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US nuns call for more dialogue with the Vatican

Seth Perlman / AP

Outgoing President of The Leadership Conference of Women Religious Sister Pat Farrell, right, and president-elect Sister Florence Deacon, left, listen to questions from reporters Friday in St. Louis.

American nuns under fire from the Vatican said they will continue their dialogue with Catholic bishops "for as long as possible," the group announced Friday as it wrapped a week of discussions and prayer at its yearly national assembly in St. Louis, Mo.

 

According to the National Catholic Reporter, the Leadership Conference of Women Religious, an umbrella organization representing about 80 percent of the 57,000 nuns in the United States, "will reconsider if [they are] forced to compromise the integrity of [their] mission."


Hours before the scheduled press conference, the organization's president addressed its members, urging the sisters to be “truthful, but gentle and absolutely fearless," according to the National Catholic Reporter.

'We're with you, sisters': Nuns amazed by outpouring of support

Seth Perlman / AP

Joe Koerner and his wife, Maria Allen Koerner, of St. Louis, rally with other supporters of The Leadership Conference of Women Religious (LCWR) at a vigil Thursday in St. Louis.

Franciscan Sister Pat Farrell added that “some larger movement in the church… has landed on LCWR." She ended her speech with a phrase she said she had learned in Chile, according to the NCR: “They can crush a few flowers, but they cannot hold back the springtime.”

This spring, after a three-year investigation, the Vatican's doctrinal watchdog issued a report questioning the organization's loyalty to some Church teachings, including the nuns' lack of outspokenness on issues such as gay marriage, abortion and contraception.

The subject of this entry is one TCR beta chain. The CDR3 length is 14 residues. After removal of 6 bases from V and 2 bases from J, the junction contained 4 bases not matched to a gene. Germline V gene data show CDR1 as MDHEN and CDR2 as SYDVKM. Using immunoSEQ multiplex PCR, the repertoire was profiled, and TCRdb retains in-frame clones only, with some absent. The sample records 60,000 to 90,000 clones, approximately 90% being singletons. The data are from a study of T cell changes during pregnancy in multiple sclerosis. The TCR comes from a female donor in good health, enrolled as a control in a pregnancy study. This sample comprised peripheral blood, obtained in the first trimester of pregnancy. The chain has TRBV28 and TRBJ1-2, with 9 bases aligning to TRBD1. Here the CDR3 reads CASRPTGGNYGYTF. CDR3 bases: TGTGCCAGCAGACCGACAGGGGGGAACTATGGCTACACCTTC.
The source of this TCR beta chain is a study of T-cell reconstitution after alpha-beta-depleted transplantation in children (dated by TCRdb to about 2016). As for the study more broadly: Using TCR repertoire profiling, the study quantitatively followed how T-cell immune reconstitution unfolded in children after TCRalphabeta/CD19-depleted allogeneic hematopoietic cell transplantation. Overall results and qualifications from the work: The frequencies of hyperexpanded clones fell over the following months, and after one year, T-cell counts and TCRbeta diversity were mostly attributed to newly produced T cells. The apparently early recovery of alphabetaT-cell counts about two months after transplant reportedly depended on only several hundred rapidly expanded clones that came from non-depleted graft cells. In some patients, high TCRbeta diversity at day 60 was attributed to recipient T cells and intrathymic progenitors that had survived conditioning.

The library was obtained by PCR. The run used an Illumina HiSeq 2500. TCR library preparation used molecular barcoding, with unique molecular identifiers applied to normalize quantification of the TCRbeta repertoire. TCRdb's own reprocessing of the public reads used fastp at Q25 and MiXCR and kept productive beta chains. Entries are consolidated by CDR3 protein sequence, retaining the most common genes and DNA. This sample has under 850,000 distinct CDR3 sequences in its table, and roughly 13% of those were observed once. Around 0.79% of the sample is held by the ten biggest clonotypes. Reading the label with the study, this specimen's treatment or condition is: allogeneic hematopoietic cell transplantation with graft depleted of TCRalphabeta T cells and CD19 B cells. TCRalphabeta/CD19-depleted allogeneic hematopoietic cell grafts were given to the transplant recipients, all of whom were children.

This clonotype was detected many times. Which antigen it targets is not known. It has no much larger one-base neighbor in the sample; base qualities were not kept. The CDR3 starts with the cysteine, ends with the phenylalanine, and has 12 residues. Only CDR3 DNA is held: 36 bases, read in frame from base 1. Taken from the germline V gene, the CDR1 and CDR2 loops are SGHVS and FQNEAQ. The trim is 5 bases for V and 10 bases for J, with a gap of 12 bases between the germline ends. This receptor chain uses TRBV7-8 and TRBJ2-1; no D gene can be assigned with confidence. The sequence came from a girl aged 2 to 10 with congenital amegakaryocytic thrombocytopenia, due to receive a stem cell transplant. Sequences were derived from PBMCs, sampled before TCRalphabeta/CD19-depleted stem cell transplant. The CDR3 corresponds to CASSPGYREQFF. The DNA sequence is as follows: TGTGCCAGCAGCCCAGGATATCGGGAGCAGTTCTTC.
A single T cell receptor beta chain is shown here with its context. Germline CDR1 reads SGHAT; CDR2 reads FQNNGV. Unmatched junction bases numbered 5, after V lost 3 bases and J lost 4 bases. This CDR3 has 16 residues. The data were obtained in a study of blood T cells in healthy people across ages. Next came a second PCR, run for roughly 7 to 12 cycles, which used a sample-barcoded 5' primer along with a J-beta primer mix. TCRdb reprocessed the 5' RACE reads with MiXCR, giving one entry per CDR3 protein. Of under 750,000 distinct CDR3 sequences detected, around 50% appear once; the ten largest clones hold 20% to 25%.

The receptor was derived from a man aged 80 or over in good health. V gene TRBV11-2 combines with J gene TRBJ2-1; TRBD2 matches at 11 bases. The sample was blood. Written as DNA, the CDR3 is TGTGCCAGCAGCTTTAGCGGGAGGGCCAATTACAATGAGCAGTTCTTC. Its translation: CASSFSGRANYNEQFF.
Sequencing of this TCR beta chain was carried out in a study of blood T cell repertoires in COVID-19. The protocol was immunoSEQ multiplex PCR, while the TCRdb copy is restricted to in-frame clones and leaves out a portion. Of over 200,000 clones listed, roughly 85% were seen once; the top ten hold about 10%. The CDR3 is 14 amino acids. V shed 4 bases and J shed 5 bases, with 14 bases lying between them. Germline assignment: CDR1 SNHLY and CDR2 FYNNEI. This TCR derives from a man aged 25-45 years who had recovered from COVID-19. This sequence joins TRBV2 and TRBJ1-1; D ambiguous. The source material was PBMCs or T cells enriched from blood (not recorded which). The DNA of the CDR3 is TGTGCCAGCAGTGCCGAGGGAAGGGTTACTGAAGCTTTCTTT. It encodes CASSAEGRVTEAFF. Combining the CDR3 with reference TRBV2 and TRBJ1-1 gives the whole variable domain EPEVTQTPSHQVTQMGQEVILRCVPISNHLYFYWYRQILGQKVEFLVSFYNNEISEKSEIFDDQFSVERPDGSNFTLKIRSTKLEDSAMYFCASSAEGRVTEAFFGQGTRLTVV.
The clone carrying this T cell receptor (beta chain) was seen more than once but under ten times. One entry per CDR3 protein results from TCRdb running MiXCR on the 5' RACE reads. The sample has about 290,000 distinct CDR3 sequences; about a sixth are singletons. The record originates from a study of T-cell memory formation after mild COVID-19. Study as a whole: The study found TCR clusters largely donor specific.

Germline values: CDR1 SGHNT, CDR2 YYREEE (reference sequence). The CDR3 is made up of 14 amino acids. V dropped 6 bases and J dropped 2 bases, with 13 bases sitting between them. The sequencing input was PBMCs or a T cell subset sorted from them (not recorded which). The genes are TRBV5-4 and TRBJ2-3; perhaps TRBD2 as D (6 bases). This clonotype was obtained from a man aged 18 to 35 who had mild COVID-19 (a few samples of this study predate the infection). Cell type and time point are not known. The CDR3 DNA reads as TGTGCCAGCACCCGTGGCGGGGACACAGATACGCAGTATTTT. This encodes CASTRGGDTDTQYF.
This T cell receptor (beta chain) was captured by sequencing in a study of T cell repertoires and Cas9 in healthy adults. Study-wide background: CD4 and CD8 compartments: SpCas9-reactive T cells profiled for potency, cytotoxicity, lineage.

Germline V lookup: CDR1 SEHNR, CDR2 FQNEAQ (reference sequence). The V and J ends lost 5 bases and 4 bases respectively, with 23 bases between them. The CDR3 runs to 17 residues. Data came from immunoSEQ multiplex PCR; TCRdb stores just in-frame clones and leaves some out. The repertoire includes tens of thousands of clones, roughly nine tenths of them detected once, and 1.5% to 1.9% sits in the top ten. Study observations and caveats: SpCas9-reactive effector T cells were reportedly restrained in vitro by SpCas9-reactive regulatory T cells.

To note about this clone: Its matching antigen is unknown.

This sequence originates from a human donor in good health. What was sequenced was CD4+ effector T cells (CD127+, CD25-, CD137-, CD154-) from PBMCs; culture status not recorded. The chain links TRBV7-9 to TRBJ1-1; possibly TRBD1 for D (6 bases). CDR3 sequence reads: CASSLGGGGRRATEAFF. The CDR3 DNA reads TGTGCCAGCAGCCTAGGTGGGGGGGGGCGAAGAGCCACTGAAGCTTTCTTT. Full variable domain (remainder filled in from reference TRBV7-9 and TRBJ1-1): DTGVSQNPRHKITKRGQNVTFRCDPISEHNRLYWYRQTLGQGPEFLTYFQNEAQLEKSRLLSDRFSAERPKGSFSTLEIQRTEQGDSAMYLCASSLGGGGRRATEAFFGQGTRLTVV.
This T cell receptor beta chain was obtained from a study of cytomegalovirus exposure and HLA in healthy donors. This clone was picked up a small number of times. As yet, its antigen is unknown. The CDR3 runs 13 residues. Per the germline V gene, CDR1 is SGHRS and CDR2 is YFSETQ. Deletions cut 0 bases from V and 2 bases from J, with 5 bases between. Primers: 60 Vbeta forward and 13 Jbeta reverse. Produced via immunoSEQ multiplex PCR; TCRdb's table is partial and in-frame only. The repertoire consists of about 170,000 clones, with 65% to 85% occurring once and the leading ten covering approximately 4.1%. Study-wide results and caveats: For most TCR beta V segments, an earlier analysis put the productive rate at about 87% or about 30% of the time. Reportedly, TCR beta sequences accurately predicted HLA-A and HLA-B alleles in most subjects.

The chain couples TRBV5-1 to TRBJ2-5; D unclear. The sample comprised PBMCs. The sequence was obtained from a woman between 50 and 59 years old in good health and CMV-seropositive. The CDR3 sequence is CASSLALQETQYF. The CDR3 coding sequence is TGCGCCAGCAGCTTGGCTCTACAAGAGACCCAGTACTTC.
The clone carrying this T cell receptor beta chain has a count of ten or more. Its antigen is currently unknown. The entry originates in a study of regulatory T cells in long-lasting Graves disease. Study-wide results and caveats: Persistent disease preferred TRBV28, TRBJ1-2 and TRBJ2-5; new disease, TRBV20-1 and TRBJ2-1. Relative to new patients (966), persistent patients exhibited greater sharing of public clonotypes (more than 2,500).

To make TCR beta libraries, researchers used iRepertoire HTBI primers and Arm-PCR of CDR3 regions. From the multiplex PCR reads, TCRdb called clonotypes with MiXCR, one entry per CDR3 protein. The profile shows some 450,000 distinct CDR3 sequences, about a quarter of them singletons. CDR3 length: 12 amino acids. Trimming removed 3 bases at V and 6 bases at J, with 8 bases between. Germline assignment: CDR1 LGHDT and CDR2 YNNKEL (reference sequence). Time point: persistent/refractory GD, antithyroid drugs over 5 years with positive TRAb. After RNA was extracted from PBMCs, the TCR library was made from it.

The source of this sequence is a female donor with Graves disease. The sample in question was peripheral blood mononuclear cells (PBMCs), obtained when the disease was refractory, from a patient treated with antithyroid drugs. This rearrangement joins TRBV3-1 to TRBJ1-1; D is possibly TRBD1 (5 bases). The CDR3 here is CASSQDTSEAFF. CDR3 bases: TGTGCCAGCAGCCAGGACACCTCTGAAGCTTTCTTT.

After blistering Vatican report, nuns gather to weigh response

Another concern voiced by the Vatican related to nuns' conferences featuring "a prevalence of certain radical feminist themes incompatible with the Catholic faith."

On April 18, the Vatican appointed Archbishop J. Peter Sartain of Seattle to oversee the nuns' organization and reform its programs to adhere more closely to "the teachings and discipline of the Church."

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This week, about 900 Catholic sisters discussed a range of responses to the criticism, from accepting the Vatican's mandate to starting a new organization independent of the church's control.

In a Thursday interview with EWTN, a Catholic television network, Cardinal Raymond Burke, prefect of the Vatican’s Apostolic Signatura, warned that the Leadership Conference could be shut down if it rejects the Vatican's mandate for reform.

“If it can’t be reformed, then it doesn’t have a right to continue,” Burke said, according to LifeSiteNews.com.

“How in the world can these consecrated religious who have professed to follow Christ more closely … be opposed to what the Vicar of Christ is asking? This is a contradiction,” he added.

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